If you’re a person (let’s say a Baby Boomer) contemplating leaving your native country for the first time, a guided tour might be the way to go because if you feel overwhelmed at the daunting prospect of figuring out your own itinerary and logistics, you might give up and end up vacationing back at the beach 100 miles from your home for the umpteenth time. For a relatively newbie traveler, a guided tour provides the chance to stick your toe in the water and wade slowly and comfortably into the world of foreign travel.  A guided tour provides the security of traveling with a life jacket.  Once you experience that many people in the hospitality industry all over the world speak English and that all the amenities you need are readily available on certain itineraries, maybe the next time you travel abroad you’ll feel bold enough to strike out on your own. There’s nothing wrong with baby steps!

Astronomical Observatories Atop Mauna Kea Volcano, Big Island, Hawaii

Astronomical Observatories Atop the Mauna Kea Volcano, Big Island, Hawaii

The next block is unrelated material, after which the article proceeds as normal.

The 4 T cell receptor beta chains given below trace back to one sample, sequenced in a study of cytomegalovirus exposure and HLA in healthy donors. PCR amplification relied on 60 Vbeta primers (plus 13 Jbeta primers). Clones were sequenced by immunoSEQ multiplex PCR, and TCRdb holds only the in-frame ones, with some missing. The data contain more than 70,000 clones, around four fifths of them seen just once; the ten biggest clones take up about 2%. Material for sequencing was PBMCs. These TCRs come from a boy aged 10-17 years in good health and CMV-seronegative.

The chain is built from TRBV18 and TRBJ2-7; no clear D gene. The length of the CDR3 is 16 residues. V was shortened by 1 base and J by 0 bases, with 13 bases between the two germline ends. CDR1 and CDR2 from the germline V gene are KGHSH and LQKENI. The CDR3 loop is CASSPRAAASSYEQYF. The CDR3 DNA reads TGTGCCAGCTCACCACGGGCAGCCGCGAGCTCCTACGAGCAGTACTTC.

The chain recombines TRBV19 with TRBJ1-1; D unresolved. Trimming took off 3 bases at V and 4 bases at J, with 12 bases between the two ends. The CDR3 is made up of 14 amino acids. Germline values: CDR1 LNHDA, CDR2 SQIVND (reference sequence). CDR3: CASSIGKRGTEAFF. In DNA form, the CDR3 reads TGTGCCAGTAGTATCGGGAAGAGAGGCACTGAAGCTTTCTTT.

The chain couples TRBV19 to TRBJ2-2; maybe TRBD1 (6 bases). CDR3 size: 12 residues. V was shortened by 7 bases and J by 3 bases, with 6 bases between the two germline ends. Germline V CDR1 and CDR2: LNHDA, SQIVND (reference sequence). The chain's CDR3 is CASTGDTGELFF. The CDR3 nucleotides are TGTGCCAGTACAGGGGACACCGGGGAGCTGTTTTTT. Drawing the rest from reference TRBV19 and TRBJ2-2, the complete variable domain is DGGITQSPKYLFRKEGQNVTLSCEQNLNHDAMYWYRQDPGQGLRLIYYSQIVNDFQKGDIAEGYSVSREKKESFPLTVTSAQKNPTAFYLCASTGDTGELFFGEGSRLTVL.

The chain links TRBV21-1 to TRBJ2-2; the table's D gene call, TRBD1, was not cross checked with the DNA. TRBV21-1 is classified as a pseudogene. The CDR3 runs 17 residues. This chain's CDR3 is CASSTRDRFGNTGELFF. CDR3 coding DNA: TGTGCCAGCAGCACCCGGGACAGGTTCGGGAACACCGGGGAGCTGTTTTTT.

Then there’s the option of taking a cruise or flying to an all-inclusive resort.  There are times in the dark gloom of winter in the northeastern United States that I just want to be outta here!  I want it to be warm.  I want there to be 12 hours of daylight (or close to it).  I want someone else to make the bed and cook for me.  I don’t want to drive (not on the wrong side of the road NOR on the right side) and I don’t want to lug a suitcase around with me from hotel to hotel.  I want to unpack once. I want to be able to go to a show or not go to a show, to dance or not to dance. If I decide I need a break from sitting by the pool with the book I’ve been waiting forever to have the time to read, I want there to be an excursion desk with smiling helpful people who will make it a seamless experience for me to climb a pyramid, to conquer my fear of heights on a zip-line through the jungle or to swim with dolphins.